When last year released the impressive documentary Free Solo climbing became even hotter and the Internet was obsessed with the topic of Alex Honnold and his "tattered" hands.
If you use more laptop keyboard than hangboard, you can take some steps to get your fingers into shape. Just know that your hands never "swell" if they are not already there – there just is not a ton of muscle there.
"Most of the finger power is based on neurological development and strengthening connective tissue," says Steve Bechtel, Lander, climbing coach in Wyoming at Climb Strong.
But finger training ̵
The Block: Trains Finger Strength
Especially in the category simple / not easy. The Block, by Tension Climbing, is a piece of wood with different finger grips and a string. Tie a weight to the string and go: "Try lifting the weight with just one finger," says Bechtel.
Work slowly, because tendon injuries are a pain. Start with a weight that will allow you to easily do a few repetitions before adding more. "It's crazy how strong some fingers can become," he says.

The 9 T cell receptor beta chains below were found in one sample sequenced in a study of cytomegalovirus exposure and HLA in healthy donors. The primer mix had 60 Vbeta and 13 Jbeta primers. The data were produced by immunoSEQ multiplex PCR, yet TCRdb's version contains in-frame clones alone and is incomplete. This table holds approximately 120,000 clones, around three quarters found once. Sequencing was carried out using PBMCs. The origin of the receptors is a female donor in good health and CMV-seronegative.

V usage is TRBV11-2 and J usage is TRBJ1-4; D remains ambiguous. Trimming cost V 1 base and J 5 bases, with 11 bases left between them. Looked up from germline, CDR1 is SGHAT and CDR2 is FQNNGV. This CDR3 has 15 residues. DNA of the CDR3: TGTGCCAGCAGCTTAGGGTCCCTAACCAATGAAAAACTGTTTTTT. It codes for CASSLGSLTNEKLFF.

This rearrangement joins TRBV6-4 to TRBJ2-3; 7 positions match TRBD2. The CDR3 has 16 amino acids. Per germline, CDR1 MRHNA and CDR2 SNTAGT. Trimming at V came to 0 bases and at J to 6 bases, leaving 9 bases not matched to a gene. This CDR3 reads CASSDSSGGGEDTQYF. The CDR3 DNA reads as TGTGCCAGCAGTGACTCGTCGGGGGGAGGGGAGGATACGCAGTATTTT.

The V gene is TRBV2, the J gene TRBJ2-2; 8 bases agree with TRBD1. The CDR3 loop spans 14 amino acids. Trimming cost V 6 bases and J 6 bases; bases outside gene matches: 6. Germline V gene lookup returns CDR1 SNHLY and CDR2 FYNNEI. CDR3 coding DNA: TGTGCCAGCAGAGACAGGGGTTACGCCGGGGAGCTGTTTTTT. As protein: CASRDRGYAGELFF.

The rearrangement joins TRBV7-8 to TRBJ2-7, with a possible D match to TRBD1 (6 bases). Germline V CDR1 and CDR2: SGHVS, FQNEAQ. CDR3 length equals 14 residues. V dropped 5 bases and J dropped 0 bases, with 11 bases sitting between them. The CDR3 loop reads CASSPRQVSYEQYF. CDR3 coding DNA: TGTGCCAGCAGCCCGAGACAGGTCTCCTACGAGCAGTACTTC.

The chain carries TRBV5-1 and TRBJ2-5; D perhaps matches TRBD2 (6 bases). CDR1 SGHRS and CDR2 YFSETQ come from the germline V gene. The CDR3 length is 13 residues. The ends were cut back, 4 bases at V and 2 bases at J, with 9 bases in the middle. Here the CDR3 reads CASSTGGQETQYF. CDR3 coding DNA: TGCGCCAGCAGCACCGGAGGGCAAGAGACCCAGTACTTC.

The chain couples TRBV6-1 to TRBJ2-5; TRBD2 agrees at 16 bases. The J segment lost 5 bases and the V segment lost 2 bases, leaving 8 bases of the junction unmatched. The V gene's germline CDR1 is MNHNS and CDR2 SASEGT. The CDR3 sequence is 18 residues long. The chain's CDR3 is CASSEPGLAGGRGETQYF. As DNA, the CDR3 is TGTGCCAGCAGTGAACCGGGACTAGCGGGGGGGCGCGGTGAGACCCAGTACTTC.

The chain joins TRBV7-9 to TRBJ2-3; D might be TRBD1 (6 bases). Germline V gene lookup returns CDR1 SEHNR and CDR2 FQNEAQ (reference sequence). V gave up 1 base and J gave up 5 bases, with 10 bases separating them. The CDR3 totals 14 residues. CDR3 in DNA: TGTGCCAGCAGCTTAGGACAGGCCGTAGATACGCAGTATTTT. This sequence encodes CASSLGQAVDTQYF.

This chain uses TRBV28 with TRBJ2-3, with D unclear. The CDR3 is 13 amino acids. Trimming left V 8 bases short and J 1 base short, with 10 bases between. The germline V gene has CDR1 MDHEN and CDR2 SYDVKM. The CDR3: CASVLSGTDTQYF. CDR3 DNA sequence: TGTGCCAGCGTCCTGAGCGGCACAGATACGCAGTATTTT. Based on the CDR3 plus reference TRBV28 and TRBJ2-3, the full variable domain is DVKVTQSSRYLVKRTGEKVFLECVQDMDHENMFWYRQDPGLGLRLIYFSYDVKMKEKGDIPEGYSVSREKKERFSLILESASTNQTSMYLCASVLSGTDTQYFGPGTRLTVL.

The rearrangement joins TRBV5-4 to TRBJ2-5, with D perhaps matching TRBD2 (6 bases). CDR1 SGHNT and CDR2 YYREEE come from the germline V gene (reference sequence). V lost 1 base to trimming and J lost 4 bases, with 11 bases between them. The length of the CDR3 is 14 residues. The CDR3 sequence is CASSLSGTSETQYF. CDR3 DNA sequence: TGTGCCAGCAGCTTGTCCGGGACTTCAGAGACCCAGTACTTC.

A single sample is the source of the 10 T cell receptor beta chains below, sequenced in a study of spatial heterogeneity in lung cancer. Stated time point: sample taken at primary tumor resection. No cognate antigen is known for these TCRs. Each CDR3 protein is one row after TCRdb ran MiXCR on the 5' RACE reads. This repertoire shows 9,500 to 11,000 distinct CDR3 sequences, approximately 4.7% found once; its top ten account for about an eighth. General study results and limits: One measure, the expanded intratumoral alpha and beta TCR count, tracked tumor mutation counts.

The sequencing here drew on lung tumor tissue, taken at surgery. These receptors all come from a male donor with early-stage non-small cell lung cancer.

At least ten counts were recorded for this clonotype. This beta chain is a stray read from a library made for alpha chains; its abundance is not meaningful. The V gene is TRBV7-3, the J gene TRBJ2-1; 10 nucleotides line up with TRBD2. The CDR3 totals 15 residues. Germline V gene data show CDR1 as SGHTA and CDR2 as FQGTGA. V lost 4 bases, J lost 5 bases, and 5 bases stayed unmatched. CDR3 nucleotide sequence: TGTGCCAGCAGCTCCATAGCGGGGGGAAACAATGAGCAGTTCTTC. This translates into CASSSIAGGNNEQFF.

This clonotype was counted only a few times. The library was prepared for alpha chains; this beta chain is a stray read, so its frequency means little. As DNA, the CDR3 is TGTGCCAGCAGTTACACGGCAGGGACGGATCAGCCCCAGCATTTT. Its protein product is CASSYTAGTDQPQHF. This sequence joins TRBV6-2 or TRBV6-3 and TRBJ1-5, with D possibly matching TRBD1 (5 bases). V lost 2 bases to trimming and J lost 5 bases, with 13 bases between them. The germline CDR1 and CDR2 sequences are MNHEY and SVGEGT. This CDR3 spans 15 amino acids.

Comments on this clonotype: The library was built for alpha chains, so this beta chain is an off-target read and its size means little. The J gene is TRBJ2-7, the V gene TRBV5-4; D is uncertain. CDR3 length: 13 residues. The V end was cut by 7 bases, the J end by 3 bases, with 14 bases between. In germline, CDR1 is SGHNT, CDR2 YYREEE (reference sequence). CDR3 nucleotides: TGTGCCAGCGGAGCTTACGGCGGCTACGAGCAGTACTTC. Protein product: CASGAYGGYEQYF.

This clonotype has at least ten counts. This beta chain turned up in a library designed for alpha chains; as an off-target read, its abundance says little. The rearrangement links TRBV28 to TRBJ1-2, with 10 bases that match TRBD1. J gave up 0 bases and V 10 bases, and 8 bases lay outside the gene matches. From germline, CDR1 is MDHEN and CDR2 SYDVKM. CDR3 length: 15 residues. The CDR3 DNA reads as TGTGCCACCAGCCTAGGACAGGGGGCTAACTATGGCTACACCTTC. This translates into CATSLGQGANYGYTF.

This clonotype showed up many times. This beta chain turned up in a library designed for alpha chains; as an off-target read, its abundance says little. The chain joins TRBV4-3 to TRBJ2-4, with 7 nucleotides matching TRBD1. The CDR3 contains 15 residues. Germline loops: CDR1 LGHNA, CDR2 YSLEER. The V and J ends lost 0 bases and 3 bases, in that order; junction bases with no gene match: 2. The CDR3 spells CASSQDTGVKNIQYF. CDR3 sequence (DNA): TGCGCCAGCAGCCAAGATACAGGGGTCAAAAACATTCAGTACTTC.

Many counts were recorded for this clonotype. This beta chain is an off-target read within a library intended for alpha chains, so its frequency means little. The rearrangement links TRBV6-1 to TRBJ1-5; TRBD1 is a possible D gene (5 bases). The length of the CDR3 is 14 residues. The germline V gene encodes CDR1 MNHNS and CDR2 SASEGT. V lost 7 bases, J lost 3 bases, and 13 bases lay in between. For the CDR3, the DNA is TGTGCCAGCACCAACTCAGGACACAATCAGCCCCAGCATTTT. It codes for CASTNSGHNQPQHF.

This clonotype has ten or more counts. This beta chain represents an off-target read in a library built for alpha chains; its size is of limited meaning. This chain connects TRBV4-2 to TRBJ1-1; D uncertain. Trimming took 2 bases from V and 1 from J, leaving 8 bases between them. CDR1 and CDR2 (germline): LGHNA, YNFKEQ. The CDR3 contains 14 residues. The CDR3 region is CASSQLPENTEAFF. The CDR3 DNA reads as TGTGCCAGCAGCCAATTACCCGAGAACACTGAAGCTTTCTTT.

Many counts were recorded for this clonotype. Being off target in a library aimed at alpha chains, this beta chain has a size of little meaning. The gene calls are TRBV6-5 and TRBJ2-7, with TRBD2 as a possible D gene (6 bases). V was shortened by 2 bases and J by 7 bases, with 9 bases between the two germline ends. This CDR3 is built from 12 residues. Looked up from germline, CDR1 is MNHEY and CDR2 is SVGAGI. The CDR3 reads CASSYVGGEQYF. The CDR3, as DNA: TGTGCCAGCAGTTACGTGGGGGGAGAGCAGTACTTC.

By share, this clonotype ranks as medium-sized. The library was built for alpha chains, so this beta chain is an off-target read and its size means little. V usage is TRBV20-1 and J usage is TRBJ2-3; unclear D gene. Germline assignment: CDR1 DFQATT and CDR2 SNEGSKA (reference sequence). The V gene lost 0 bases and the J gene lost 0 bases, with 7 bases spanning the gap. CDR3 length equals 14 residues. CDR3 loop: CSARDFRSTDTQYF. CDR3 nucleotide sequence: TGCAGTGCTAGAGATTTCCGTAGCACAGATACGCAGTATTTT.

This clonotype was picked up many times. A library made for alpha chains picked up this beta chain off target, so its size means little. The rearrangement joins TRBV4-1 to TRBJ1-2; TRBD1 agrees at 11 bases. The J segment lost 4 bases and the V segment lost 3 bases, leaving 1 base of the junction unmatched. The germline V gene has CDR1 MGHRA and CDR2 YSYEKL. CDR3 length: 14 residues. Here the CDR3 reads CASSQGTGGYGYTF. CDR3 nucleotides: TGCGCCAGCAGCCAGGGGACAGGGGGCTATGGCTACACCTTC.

Powerfingers: Strengthens the Forearms
"Rock climbing generally does a pretty good job of strengthening your lats, pecs, and forearm muscles," says Chi Harris, a coach from Portland, Oregon. "But what's overlooked are the antagonistic muscles – getting used to your main climbing muscles."
If you use only one set of muscles in a particular way, you will be "torn from normal", so your body is out of balance. "Powerfingers helps fix that. To counteract all gripping while climbing, these bands wrap around your fingers and spread them apart, forcing you to exercise the rest of the muscles in your forearms.
The Hangboard: Next Level Training
After Honnold El Cap had played freely, he ended his day on a hangboard with a few pull-up laps – a board that you literally hit hang over your fingers. It looks sick and you want to try it. Unfortunately hangboards are only suitable for advanced climbers, says Harris, who can only use customers with three years of experience. "It takes up to three years for your body to get used to the stress of climbing," he says.
When you're ready, look for a grip that offers a range of grips so you can experiment with the ones you find most difficult. Start with 30 to 40 minutes of climbing before you reach the board, says Harris.
If, as with many people, you can not jump in with pull-ups, you start with repeaters: "You'll repeat the same slope for a series of repetitions, then rest," says Harris. Strive for 5-10 reps of 10 seconds and five seconds off the board. "They will not last very long," he says, but you can slowly build up your ability to endure this hold.